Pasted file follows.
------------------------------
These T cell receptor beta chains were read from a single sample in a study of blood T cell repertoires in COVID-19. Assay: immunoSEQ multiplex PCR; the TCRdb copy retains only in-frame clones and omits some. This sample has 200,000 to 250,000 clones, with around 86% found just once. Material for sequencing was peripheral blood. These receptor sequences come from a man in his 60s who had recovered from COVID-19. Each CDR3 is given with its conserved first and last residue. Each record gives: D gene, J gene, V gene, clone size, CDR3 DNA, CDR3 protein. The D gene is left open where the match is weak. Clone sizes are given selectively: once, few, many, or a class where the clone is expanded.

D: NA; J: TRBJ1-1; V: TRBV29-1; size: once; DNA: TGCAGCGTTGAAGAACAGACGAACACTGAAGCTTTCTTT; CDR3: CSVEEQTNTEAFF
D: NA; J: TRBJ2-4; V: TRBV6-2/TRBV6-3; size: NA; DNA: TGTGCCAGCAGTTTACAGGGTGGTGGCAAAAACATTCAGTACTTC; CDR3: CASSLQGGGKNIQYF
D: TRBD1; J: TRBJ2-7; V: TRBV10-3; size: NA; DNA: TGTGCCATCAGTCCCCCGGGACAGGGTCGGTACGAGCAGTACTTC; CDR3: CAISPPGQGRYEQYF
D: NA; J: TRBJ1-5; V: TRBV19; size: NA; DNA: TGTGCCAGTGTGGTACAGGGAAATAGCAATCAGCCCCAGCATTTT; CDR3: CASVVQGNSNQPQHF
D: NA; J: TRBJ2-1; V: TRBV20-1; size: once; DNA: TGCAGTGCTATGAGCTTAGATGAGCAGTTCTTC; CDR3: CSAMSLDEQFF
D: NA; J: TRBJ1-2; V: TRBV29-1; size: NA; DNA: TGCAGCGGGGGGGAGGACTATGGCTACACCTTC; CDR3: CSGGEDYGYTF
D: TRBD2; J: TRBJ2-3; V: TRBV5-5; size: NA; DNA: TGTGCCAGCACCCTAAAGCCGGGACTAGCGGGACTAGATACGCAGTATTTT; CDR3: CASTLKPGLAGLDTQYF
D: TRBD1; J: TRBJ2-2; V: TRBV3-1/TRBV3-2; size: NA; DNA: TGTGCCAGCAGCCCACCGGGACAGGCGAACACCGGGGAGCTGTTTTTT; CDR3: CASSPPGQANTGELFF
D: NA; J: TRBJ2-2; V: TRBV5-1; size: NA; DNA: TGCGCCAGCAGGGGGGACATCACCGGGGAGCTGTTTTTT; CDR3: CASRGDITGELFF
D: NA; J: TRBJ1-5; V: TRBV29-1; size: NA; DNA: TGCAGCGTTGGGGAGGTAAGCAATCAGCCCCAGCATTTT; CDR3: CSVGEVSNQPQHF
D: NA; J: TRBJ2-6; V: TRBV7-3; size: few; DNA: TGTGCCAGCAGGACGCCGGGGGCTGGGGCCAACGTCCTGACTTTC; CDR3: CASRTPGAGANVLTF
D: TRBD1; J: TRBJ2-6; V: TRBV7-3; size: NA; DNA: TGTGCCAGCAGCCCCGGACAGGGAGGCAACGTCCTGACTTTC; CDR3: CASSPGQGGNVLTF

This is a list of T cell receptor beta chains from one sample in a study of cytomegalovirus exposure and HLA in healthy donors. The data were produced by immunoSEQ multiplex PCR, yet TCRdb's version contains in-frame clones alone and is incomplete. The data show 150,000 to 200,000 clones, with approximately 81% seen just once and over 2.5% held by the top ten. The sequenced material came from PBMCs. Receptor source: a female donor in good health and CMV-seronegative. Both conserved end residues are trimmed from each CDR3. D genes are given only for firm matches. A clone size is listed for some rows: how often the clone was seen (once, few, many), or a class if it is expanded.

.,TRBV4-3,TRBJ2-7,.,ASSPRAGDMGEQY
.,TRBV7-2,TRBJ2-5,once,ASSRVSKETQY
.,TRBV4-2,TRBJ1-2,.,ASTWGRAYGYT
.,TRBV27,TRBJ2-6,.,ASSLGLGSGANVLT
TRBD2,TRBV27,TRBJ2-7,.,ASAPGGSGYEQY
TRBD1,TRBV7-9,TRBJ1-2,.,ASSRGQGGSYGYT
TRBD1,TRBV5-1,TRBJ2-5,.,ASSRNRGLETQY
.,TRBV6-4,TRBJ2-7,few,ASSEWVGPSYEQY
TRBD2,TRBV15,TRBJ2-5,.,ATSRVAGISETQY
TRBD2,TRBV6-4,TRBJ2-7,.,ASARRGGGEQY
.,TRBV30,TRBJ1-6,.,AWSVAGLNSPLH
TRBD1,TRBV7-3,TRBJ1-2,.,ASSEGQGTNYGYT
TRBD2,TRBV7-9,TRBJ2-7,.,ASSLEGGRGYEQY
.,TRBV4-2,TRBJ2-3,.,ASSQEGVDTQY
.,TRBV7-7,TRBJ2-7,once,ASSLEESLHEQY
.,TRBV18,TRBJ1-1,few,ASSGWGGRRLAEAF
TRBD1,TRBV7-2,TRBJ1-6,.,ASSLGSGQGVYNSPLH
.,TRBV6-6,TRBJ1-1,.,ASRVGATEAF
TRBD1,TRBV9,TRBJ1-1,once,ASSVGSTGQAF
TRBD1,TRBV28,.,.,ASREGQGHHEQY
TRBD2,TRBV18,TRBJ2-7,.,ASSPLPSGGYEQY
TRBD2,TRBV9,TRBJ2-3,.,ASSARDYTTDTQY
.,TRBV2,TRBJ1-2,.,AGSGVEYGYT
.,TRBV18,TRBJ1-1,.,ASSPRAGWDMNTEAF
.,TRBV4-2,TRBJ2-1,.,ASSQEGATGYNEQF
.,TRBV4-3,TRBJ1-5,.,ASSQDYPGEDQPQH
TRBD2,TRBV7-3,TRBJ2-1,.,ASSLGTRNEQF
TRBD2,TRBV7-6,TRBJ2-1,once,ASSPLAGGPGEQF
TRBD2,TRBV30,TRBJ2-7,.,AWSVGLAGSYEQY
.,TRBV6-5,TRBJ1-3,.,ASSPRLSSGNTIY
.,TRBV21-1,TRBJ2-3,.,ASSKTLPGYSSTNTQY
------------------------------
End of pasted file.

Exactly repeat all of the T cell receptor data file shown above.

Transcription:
These T cell receptor beta chains were read from a single sample in a study of blood T cell repertoires in COVID-19. Assay: immunoSEQ multiplex PCR; the TCRdb copy retains only in-frame clones and omits some. This sample has 200,000 to 250,000 clones, with around 86% found just once. Material for sequencing was peripheral blood. These receptor sequences come from a man in his 60s who had recovered from COVID-19. Each CDR3 is given with its conserved first and last residue. Each record gives: D gene, J gene, V gene, clone size, CDR3 DNA, CDR3 protein. The D gene is left open where the match is weak. Clone sizes are given selectively: once, few, many, or a class where the clone is expanded.

D: NA; J: TRBJ1-1; V: TRBV29-1; size: once; DNA: TGCAGCGTTGAAGAACAGACGAACACTGAAGCTTTCTTT; CDR3: CSVEEQTNTEAFF
D: NA; J: TRBJ2-4; V: TRBV6-2/TRBV6-3; size: NA; DNA: TGTGCCAGCAGTTTACAGGGTGGTGGCAAAAACATTCAGTACTTC; CDR3: CASSLQGGGKNIQYF
D: TRBD1; J: TRBJ2-7; V: TRBV10-3; size: NA; DNA: TGTGCCATCAGTCCCCCGGGACAGGGTCGGTACGAGCAGTACTTC; CDR3: CAISPPGQGRYEQYF
D: NA; J: TRBJ1-5; V: TRBV19; size: NA; DNA: TGTGCCAGTGTGGTACAGGGAAATAGCAATCAGCCCCAGCATTTT; CDR3: CASVVQGNSNQPQHF
D: NA; J: TRBJ2-1; V: TRBV20-1; size: once; DNA: TGCAGTGCTATGAGCTTAGATGAGCAGTTCTTC; CDR3: CSAMSLDEQFF
D: NA; J: TRBJ1-2; V: TRBV29-1; size: NA; DNA: TGCAGCGGGGGGGAGGACTATGGCTACACCTTC; CDR3: CSGGEDYGYTF
D: TRBD2; J: TRBJ2-3; V: TRBV5-5; size: NA; DNA: TGTGCCAGCACCCTAAAGCCGGGACTAGCGGGACTAGATACGCAGTATTTT; CDR3: CASTLKPGLAGLDTQYF
D: TRBD1; J: TRBJ2-2; V: TRBV3-1/TRBV3-2; size: NA; DNA: TGTGCCAGCAGCCCACCGGGACAGGCGAACACCGGGGAGCTGTTTTTT; CDR3: CASSPPGQANTGELFF
D: NA; J: TRBJ2-2; V: TRBV5-1; size: NA; DNA: TGCGCCAGCAGGGGGGACATCACCGGGGAGCTGTTTTTT; CDR3: CASRGDITGELFF
D: NA; J: TRBJ1-5; V: TRBV29-1; size: NA; DNA: TGCAGCGTTGGGGAGGTAAGCAATCAGCCCCAGCATTTT; CDR3: CSVGEVSNQPQHF
D: NA; J: TRBJ2-6; V: TRBV7-3; size: few; DNA: TGTGCCAGCAGGACGCCGGGGGCTGGGGCCAACGTCCTGACTTTC; CDR3: CASRTPGAGANVLTF
D: TRBD1; J: TRBJ2-6; V: TRBV7-3; size: NA; DNA: TGTGCCAGCAGCCCCGGACAGGGAGGCAACGTCCTGACTTTC; CDR3: CASSPGQGGNVLTF

This is a list of T cell receptor beta chains from one sample in a study of cytomegalovirus exposure and HLA in healthy donors. The data were produced by immunoSEQ multiplex PCR, yet TCRdb's version contains in-frame clones alone and is incomplete. The data show 150,000 to 200,000 clones, with approximately 81% seen just once and over 2.5% held by the top ten. The sequenced material came from PBMCs. Receptor source: a female donor in good health and CMV-seronegative. Both conserved end residues are trimmed from each CDR3. D genes are given only for firm matches. A clone size is listed for some rows: how often the clone was seen (once, few, many), or a class if it is expanded.

.,TRBV4-3,TRBJ2-7,.,ASSPRAGDMGEQY
.,TRBV7-2,TRBJ2-5,once,ASSRVSKETQY
.,TRBV4-2,TRBJ1-2,.,ASTWGRAYGYT
.,TRBV27,TRBJ2-6,.,ASSLGLGSGANVLT
TRBD2,TRBV27,TRBJ2-7,.,ASAPGGSGYEQY
TRBD1,TRBV7-9,TRBJ1-2,.,ASSRGQGGSYGYT
TRBD1,TRBV5-1,TRBJ2-5,.,ASSRNRGLETQY
.,TRBV6-4,TRBJ2-7,few,ASSEWVGPSYEQY
TRBD2,TRBV15,TRBJ2-5,.,ATSRVAGISETQY
TRBD2,TRBV6-4,TRBJ2-7,.,ASARRGGGEQY
.,TRBV30,TRBJ1-6,.,AWSVAGLNSPLH
TRBD1,TRBV7-3,TRBJ1-2,.,ASSEGQGTNYGYT
TRBD2,TRBV7-9,TRBJ2-7,.,ASSLEGGRGYEQY
.,TRBV4-2,TRBJ2-3,.,ASSQEGVDTQY
.,TRBV7-7,TRBJ2-7,once,ASSLEESLHEQY
.,TRBV18,TRBJ1-1,few,ASSGWGGRRLAEAF
TRBD1,TRBV7-2,TRBJ1-6,.,ASSLGSGQGVYNSPLH
.,TRBV6-6,TRBJ1-1,.,ASRVGATEAF
TRBD1,TRBV9,TRBJ1-1,once,ASSVGSTGQAF
TRBD1,TRBV28,.,.,ASREGQGHHEQY
TRBD2,TRBV18,TRBJ2-7,.,ASSPLPSGGYEQY
TRBD2,TRBV9,TRBJ2-3,.,ASSARDYTTDTQY
.,TRBV2,TRBJ1-2,.,AGSGVEYGYT
.,TRBV18,TRBJ1-1,.,ASSPRAGWDMNTEAF
.,TRBV4-2,TRBJ2-1,.,ASSQEGATGYNEQF
.,TRBV4-3,TRBJ1-5,.,ASSQDYPGEDQPQH
TRBD2,TRBV7-3,TRBJ2-1,.,ASSLGTRNEQF
TRBD2,TRBV7-6,TRBJ2-1,once,ASSPLAGGPGEQF
TRBD2,TRBV30,TRBJ2-7,.,AWSVGLAGSYEQY
.,TRBV6-5,TRBJ1-3,.,ASSPRLSSGNTIY
.,TRBV21-1,TRBJ2-3,.,ASSKTLPGYSSTNTQY